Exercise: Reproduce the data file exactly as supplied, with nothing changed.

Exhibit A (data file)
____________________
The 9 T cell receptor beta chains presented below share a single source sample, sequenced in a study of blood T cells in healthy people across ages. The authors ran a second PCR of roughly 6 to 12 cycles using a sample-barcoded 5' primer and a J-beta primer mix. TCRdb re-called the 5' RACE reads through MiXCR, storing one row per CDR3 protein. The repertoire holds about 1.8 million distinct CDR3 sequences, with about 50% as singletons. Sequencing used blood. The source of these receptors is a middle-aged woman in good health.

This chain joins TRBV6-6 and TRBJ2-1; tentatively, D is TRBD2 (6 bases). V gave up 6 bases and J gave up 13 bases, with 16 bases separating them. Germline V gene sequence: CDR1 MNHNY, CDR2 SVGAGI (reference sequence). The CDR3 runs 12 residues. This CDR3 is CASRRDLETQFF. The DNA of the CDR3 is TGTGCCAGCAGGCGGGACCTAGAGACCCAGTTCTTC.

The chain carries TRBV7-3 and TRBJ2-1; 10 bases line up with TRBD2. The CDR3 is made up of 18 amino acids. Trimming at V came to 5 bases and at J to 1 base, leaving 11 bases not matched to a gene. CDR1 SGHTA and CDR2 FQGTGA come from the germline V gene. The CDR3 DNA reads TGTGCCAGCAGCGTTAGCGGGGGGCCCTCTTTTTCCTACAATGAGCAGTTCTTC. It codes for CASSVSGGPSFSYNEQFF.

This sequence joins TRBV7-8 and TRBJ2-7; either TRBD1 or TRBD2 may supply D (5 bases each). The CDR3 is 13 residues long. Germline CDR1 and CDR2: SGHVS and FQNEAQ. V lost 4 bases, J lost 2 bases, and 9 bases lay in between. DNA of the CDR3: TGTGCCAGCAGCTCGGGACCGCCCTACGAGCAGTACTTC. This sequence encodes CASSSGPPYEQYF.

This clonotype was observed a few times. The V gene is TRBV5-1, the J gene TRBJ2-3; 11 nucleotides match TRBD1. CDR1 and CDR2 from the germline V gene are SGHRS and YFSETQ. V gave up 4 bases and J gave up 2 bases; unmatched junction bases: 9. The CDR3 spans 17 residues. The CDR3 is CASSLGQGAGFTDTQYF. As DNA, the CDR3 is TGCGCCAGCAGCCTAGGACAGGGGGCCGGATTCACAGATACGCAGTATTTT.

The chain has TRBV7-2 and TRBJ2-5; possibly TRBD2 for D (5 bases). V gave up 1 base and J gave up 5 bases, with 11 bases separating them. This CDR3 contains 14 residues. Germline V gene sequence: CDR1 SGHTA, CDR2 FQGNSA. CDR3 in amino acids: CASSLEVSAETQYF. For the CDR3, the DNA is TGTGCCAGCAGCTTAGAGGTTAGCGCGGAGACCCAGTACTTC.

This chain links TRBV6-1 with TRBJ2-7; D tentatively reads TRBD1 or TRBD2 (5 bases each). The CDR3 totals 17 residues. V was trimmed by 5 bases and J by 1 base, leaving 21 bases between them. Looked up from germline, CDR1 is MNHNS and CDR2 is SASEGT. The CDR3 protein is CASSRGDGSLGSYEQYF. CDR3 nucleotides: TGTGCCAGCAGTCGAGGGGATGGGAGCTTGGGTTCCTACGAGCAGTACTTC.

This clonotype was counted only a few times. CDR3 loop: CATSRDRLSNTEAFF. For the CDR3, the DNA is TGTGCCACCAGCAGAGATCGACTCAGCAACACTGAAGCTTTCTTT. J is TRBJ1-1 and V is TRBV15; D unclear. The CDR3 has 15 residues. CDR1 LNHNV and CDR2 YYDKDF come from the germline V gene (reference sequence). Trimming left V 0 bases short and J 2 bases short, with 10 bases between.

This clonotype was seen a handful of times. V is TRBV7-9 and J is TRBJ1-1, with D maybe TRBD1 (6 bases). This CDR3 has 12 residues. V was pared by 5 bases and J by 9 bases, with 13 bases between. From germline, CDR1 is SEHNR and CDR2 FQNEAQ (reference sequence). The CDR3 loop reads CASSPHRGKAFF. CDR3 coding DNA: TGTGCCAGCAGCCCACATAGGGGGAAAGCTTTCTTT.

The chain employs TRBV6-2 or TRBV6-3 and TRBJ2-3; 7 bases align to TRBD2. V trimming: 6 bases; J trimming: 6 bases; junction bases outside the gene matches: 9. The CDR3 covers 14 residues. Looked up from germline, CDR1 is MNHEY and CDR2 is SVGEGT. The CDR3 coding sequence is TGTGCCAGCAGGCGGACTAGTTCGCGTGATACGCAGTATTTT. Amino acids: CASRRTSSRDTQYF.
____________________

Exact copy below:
The 9 T cell receptor beta chains presented below share a single source sample, sequenced in a study of blood T cells in healthy people across ages. The authors ran a second PCR of roughly 6 to 12 cycles using a sample-barcoded 5' primer and a J-beta primer mix. TCRdb re-called the 5' RACE reads through MiXCR, storing one row per CDR3 protein. The repertoire holds about 1.8 million distinct CDR3 sequences, with about 50% as singletons. Sequencing used blood. The source of these receptors is a middle-aged woman in good health.

This chain joins TRBV6-6 and TRBJ2-1; tentatively, D is TRBD2 (6 bases). V gave up 6 bases and J gave up 13 bases, with 16 bases separating them. Germline V gene sequence: CDR1 MNHNY, CDR2 SVGAGI (reference sequence). The CDR3 runs 12 residues. This CDR3 is CASRRDLETQFF. The DNA of the CDR3 is TGTGCCAGCAGGCGGGACCTAGAGACCCAGTTCTTC.

The chain carries TRBV7-3 and TRBJ2-1; 10 bases line up with TRBD2. The CDR3 is made up of 18 amino acids. Trimming at V came to 5 bases and at J to 1 base, leaving 11 bases not matched to a gene. CDR1 SGHTA and CDR2 FQGTGA come from the germline V gene. The CDR3 DNA reads TGTGCCAGCAGCGTTAGCGGGGGGCCCTCTTTTTCCTACAATGAGCAGTTCTTC. It codes for CASSVSGGPSFSYNEQFF.

This sequence joins TRBV7-8 and TRBJ2-7; either TRBD1 or TRBD2 may supply D (5 bases each). The CDR3 is 13 residues long. Germline CDR1 and CDR2: SGHVS and FQNEAQ. V lost 4 bases, J lost 2 bases, and 9 bases lay in between. DNA of the CDR3: TGTGCCAGCAGCTCGGGACCGCCCTACGAGCAGTACTTC. This sequence encodes CASSSGPPYEQYF.

This clonotype was observed a few times. The V gene is TRBV5-1, the J gene TRBJ2-3; 11 nucleotides match TRBD1. CDR1 and CDR2 from the germline V gene are SGHRS and YFSETQ. V gave up 4 bases and J gave up 2 bases; unmatched junction bases: 9. The CDR3 spans 17 residues. The CDR3 is CASSLGQGAGFTDTQYF. As DNA, the CDR3 is TGCGCCAGCAGCCTAGGACAGGGGGCCGGATTCACAGATACGCAGTATTTT.

The chain has TRBV7-2 and TRBJ2-5; possibly TRBD2 for D (5 bases). V gave up 1 base and J gave up 5 bases, with 11 bases separating them. This CDR3 contains 14 residues. Germline V gene sequence: CDR1 SGHTA, CDR2 FQGNSA. CDR3 in amino acids: CASSLEVSAETQYF. For the CDR3, the DNA is TGTGCCAGCAGCTTAGAGGTTAGCGCGGAGACCCAGTACTTC.

This chain links TRBV6-1 with TRBJ2-7; D tentatively reads TRBD1 or TRBD2 (5 bases each). The CDR3 totals 17 residues. V was trimmed by 5 bases and J by 1 base, leaving 21 bases between them. Looked up from germline, CDR1 is MNHNS and CDR2 is SASEGT. The CDR3 protein is CASSRGDGSLGSYEQYF. CDR3 nucleotides: TGTGCCAGCAGTCGAGGGGATGGGAGCTTGGGTTCCTACGAGCAGTACTTC.

This clonotype was counted only a few times. CDR3 loop: CATSRDRLSNTEAFF. For the CDR3, the DNA is TGTGCCACCAGCAGAGATCGACTCAGCAACACTGAAGCTTTCTTT. J is TRBJ1-1 and V is TRBV15; D unclear. The CDR3 has 15 residues. CDR1 LNHNV and CDR2 YYDKDF come from the germline V gene (reference sequence). Trimming left V 0 bases short and J 2 bases short, with 10 bases between.

This clonotype was seen a handful of times. V is TRBV7-9 and J is TRBJ1-1, with D maybe TRBD1 (6 bases). This CDR3 has 12 residues. V was pared by 5 bases and J by 9 bases, with 13 bases between. From germline, CDR1 is SEHNR and CDR2 FQNEAQ (reference sequence). The CDR3 loop reads CASSPHRGKAFF. CDR3 coding DNA: TGTGCCAGCAGCCCACATAGGGGGAAAGCTTTCTTT.

The chain employs TRBV6-2 or TRBV6-3 and TRBJ2-3; 7 bases align to TRBD2. V trimming: 6 bases; J trimming: 6 bases; junction bases outside the gene matches: 9. The CDR3 covers 14 residues. Looked up from germline, CDR1 is MNHEY and CDR2 is SVGEGT. The CDR3 coding sequence is TGTGCCAGCAGGCGGACTAGTTCGCGTGATACGCAGTATTTT. Amino acids: CASRRTSSRDTQYF.